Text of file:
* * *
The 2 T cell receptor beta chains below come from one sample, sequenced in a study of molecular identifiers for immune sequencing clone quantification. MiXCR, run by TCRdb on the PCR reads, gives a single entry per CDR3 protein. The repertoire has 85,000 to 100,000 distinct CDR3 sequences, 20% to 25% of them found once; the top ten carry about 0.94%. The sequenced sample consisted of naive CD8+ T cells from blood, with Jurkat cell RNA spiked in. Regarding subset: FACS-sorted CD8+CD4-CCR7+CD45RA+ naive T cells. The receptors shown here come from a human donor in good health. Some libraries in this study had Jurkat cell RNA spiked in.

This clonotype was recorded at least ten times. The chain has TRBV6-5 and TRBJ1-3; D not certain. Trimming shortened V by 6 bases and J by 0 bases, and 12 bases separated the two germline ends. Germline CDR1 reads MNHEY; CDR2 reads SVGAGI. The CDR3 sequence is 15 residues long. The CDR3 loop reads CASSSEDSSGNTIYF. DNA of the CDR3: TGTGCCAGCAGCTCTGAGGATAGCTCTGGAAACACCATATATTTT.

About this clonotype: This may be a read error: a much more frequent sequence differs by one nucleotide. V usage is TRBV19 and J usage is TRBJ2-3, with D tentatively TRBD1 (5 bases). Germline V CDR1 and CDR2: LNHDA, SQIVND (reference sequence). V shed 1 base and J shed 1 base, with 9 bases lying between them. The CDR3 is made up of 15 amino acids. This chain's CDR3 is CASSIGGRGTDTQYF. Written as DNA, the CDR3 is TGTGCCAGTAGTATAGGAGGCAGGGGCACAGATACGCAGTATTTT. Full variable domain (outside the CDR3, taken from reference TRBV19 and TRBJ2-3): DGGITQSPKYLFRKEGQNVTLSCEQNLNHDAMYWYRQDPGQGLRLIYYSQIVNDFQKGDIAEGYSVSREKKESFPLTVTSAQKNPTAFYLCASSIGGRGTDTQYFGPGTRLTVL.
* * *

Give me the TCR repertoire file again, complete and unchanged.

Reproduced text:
The 2 T cell receptor beta chains below come from one sample, sequenced in a study of molecular identifiers for immune sequencing clone quantification. MiXCR, run by TCRdb on the PCR reads, gives a single entry per CDR3 protein. The repertoire has 85,000 to 100,000 distinct CDR3 sequences, 20% to 25% of them found once; the top ten carry about 0.94%. The sequenced sample consisted of naive CD8+ T cells from blood, with Jurkat cell RNA spiked in. Regarding subset: FACS-sorted CD8+CD4-CCR7+CD45RA+ naive T cells. The receptors shown here come from a human donor in good health. Some libraries in this study had Jurkat cell RNA spiked in.

This clonotype was recorded at least ten times. The chain has TRBV6-5 and TRBJ1-3; D not certain. Trimming shortened V by 6 bases and J by 0 bases, and 12 bases separated the two germline ends. Germline CDR1 reads MNHEY; CDR2 reads SVGAGI. The CDR3 sequence is 15 residues long. The CDR3 loop reads CASSSEDSSGNTIYF. DNA of the CDR3: TGTGCCAGCAGCTCTGAGGATAGCTCTGGAAACACCATATATTTT.

About this clonotype: This may be a read error: a much more frequent sequence differs by one nucleotide. V usage is TRBV19 and J usage is TRBJ2-3, with D tentatively TRBD1 (5 bases). Germline V CDR1 and CDR2: LNHDA, SQIVND (reference sequence). V shed 1 base and J shed 1 base, with 9 bases lying between them. The CDR3 is made up of 15 amino acids. This chain's CDR3 is CASSIGGRGTDTQYF. Written as DNA, the CDR3 is TGTGCCAGTAGTATAGGAGGCAGGGGCACAGATACGCAGTATTTT. Full variable domain (outside the CDR3, taken from reference TRBV19 and TRBJ2-3): DGGITQSPKYLFRKEGQNVTLSCEQNLNHDAMYWYRQDPGQGLRLIYYSQIVNDFQKGDIAEGYSVSREKKESFPLTVTSAQKNPTAFYLCASSIGGRGTDTQYFGPGTRLTVL.